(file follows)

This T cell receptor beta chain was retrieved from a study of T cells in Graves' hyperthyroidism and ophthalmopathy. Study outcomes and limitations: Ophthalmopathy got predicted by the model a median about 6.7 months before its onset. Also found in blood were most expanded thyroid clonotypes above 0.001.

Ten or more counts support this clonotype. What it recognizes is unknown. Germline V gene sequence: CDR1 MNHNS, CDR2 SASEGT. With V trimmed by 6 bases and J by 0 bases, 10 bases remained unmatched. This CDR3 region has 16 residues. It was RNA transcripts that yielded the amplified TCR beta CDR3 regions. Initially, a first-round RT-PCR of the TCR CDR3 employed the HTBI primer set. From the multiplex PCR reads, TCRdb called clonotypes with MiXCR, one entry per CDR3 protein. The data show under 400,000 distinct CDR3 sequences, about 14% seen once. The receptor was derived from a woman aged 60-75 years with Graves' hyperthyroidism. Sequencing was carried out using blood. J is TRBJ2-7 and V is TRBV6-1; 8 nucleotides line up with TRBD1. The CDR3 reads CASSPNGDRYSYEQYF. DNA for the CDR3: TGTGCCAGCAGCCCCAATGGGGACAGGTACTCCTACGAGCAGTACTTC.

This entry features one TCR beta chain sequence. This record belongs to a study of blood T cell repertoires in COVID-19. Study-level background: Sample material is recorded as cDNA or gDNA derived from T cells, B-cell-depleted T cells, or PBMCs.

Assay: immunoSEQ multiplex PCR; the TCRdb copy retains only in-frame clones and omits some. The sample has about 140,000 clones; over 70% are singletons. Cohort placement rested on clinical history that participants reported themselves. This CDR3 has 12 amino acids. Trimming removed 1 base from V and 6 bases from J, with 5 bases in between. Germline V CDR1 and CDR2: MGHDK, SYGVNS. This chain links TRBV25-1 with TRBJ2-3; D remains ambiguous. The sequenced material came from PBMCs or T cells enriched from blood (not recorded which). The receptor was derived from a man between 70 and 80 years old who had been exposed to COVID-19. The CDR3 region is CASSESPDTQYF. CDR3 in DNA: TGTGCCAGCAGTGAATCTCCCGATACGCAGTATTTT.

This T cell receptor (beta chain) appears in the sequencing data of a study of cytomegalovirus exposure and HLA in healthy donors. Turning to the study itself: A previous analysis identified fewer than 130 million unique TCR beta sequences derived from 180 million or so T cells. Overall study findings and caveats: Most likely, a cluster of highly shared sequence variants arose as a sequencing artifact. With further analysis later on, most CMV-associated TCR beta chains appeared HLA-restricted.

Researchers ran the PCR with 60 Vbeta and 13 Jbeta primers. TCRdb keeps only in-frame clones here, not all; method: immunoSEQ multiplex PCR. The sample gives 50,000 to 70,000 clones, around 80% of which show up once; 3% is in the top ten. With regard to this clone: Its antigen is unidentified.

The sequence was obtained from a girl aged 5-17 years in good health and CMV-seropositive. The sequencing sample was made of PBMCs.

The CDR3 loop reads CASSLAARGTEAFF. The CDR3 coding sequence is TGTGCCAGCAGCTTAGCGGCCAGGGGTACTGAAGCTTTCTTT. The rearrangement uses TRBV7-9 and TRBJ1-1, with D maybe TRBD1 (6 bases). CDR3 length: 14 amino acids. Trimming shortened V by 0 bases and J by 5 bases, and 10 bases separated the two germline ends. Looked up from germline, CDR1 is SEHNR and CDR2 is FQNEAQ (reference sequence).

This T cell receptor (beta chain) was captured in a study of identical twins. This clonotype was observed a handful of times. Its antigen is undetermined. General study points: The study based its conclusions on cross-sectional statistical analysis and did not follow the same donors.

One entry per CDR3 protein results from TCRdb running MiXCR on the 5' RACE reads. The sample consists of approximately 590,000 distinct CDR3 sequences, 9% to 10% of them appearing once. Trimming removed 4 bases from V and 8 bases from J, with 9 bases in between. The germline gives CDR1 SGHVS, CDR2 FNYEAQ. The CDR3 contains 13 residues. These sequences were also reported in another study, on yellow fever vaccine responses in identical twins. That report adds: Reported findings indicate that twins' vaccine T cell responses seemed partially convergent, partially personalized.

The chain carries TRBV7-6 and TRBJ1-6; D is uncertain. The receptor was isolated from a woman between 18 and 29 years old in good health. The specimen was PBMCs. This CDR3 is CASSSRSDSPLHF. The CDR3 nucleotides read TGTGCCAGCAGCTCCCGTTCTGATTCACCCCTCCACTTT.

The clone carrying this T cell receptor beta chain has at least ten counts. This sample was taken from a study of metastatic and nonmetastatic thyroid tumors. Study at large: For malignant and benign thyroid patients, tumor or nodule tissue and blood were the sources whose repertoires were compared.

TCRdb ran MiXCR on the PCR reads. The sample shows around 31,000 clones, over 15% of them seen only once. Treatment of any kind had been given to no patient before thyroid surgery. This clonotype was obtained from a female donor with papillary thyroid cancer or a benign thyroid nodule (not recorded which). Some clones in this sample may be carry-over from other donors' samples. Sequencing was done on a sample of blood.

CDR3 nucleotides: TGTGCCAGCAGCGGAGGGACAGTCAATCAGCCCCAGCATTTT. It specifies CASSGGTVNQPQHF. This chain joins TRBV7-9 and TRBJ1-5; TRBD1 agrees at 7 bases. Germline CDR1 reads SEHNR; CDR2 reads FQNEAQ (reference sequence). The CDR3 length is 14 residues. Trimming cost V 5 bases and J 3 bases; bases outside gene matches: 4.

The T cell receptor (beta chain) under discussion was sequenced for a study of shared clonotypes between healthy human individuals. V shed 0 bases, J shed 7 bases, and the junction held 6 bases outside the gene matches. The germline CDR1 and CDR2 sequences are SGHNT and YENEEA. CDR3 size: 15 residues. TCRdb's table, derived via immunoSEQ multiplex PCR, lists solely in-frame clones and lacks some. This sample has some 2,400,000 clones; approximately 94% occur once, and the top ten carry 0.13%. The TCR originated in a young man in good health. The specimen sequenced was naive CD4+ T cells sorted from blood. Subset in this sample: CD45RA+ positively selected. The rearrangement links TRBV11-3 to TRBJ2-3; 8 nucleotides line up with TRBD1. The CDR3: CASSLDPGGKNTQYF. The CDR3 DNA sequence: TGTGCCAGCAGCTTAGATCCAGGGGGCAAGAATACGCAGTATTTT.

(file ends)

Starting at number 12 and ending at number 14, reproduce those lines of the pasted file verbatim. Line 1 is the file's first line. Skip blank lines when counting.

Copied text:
The clone carrying this T cell receptor beta chain has at least ten counts. This sample was taken from a study of metastatic and nonmetastatic thyroid tumors. Study at large: For malignant and benign thyroid patients, tumor or nodule tissue and blood were the sources whose repertoires were compared.

TCRdb ran MiXCR on the PCR reads. The sample shows around 31,000 clones, over 15% of them seen only once. Treatment of any kind had been given to no patient before thyroid surgery. This clonotype was obtained from a female donor with papillary thyroid cancer or a benign thyroid nodule (not recorded which). Some clones in this sample may be carry-over from other donors' samples. Sequencing was done on a sample of blood.

CDR3 nucleotides: TGTGCCAGCAGCGGAGGGACAGTCAATCAGCCCCAGCATTTT. It specifies CASSGGTVNQPQHF. This chain joins TRBV7-9 and TRBJ1-5; TRBD1 agrees at 7 bases. Germline CDR1 reads SEHNR; CDR2 reads FQNEAQ (reference sequence). The CDR3 length is 14 residues. Trimming cost V 5 bases and J 3 bases; bases outside gene matches: 4.